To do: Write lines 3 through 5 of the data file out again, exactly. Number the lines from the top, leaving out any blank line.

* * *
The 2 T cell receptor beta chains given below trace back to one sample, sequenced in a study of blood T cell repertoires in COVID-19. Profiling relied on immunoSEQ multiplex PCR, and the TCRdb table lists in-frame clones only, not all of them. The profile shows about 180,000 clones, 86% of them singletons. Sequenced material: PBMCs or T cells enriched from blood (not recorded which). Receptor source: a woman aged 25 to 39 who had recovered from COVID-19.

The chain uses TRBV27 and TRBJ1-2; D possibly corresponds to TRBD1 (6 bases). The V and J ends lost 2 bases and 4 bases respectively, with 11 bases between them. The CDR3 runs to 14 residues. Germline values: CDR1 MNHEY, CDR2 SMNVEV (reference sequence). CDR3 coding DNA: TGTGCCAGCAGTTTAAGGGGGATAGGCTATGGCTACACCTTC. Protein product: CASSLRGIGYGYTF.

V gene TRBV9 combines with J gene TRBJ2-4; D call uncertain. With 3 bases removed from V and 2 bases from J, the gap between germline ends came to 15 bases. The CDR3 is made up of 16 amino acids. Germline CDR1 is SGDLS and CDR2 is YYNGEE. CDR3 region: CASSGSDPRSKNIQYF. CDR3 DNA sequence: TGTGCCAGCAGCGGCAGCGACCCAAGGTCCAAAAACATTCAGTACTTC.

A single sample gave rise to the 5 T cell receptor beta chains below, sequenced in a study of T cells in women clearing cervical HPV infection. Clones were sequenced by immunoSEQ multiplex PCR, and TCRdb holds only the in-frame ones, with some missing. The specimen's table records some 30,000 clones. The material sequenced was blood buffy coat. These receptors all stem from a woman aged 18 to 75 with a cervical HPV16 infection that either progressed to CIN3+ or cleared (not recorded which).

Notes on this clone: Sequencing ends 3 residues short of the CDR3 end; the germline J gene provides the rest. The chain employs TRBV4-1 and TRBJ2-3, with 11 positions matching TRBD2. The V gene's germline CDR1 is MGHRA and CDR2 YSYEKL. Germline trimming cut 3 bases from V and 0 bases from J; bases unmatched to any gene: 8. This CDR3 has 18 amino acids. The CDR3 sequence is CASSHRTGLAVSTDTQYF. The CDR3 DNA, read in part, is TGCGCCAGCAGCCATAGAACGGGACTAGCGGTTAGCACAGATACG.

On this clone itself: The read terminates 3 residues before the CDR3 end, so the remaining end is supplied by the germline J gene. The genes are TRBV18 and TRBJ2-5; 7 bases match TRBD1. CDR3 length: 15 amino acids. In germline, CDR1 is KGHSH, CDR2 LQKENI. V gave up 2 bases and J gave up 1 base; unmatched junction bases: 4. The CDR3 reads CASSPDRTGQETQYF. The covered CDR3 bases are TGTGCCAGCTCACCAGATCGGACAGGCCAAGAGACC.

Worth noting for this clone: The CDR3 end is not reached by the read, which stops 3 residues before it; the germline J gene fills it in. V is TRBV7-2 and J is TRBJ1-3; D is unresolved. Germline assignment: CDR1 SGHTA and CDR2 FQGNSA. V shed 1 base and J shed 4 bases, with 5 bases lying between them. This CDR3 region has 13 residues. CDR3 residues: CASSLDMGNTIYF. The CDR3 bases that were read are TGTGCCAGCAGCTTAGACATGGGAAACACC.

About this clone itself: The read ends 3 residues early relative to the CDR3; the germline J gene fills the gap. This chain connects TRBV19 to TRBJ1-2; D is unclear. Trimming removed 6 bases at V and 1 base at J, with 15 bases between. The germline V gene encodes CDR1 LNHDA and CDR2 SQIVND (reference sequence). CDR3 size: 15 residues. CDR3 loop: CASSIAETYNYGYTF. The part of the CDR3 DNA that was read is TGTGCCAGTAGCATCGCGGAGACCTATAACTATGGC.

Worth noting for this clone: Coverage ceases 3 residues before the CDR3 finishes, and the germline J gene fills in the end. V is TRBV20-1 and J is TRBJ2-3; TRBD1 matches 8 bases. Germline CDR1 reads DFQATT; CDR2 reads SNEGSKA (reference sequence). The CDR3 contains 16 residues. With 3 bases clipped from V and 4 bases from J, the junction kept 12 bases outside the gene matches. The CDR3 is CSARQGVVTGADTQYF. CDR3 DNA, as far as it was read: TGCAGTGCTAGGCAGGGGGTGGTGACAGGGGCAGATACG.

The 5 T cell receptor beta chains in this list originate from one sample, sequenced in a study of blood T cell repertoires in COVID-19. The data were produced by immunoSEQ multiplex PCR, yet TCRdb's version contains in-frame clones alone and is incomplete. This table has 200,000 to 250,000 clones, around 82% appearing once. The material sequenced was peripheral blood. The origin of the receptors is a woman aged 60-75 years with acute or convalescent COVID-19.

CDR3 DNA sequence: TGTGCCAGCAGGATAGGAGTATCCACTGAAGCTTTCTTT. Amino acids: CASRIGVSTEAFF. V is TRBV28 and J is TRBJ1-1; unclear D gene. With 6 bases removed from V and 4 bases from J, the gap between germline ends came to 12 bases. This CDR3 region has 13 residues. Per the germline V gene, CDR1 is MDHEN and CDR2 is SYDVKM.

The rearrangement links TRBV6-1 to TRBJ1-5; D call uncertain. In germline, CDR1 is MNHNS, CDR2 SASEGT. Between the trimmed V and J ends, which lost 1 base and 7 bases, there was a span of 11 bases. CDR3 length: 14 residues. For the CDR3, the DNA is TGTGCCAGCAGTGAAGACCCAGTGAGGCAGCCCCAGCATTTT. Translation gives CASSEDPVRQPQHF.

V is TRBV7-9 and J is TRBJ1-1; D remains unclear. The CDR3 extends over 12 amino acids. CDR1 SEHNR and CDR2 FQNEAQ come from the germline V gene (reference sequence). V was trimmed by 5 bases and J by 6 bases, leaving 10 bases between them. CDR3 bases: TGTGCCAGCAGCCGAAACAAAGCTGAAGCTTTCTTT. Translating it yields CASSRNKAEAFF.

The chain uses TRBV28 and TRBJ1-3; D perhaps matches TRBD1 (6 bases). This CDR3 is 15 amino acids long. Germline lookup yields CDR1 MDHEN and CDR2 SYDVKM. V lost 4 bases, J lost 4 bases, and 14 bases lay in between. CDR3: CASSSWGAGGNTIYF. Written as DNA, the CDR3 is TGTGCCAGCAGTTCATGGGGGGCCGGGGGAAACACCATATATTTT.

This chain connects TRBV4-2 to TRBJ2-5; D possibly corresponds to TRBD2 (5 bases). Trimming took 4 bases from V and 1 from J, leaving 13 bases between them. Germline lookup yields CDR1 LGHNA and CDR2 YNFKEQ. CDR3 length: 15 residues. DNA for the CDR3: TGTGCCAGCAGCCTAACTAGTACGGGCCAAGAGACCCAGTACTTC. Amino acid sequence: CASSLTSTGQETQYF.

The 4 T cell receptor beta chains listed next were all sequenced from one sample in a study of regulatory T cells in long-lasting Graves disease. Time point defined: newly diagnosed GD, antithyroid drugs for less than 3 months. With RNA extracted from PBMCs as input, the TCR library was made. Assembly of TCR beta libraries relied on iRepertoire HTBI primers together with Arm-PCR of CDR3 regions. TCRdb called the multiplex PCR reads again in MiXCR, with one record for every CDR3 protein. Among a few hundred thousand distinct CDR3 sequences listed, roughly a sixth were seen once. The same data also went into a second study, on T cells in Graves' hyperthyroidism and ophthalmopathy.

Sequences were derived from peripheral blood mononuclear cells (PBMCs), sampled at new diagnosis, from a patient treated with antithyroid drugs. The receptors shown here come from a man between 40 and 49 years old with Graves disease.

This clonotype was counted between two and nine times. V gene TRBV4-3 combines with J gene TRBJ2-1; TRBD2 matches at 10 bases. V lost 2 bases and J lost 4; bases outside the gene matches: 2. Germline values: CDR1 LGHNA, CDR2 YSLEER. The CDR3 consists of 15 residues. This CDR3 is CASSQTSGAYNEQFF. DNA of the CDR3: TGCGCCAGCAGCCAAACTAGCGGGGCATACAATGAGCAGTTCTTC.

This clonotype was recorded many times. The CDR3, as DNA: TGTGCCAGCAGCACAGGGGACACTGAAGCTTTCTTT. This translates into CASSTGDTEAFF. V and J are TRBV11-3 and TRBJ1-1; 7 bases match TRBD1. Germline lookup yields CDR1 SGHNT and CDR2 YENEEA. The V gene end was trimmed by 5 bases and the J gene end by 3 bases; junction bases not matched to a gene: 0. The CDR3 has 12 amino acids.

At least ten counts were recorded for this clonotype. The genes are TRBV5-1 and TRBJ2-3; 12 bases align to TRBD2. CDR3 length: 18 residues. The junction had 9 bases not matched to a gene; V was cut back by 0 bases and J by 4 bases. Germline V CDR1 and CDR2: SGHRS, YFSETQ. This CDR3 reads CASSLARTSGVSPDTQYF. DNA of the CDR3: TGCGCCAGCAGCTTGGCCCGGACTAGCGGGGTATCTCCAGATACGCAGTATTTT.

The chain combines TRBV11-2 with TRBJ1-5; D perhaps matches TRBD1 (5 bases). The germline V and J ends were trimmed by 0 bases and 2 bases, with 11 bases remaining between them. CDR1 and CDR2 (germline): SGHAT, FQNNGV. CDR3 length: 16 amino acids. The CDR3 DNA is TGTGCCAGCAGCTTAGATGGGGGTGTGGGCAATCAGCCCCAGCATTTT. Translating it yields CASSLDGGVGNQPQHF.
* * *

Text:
V gene TRBV9 combines with J gene TRBJ2-4; D call uncertain. With 3 bases removed from V and 2 bases from J, the gap between germline ends came to 15 bases. The CDR3 is made up of 16 amino acids. Germline CDR1 is SGDLS and CDR2 is YYNGEE. CDR3 region: CASSGSDPRSKNIQYF. CDR3 DNA sequence: TGTGCCAGCAGCGGCAGCGACCCAAGGTCCAAAAACATTCAGTACTTC.

A single sample gave rise to the 5 T cell receptor beta chains below, sequenced in a study of T cells in women clearing cervical HPV infection. Clones were sequenced by immunoSEQ multiplex PCR, and TCRdb holds only the in-frame ones, with some missing. The specimen's table records some 30,000 clones. The material sequenced was blood buffy coat. These receptors all stem from a woman aged 18 to 75 with a cervical HPV16 infection that either progressed to CIN3+ or cleared (not recorded which).

Notes on this clone: Sequencing ends 3 residues short of the CDR3 end; the germline J gene provides the rest. The chain employs TRBV4-1 and TRBJ2-3, with 11 positions matching TRBD2. The V gene's germline CDR1 is MGHRA and CDR2 YSYEKL. Germline trimming cut 3 bases from V and 0 bases from J; bases unmatched to any gene: 8. This CDR3 has 18 amino acids. The CDR3 sequence is CASSHRTGLAVSTDTQYF. The CDR3 DNA, read in part, is TGCGCCAGCAGCCATAGAACGGGACTAGCGGTTAGCACAGATACG.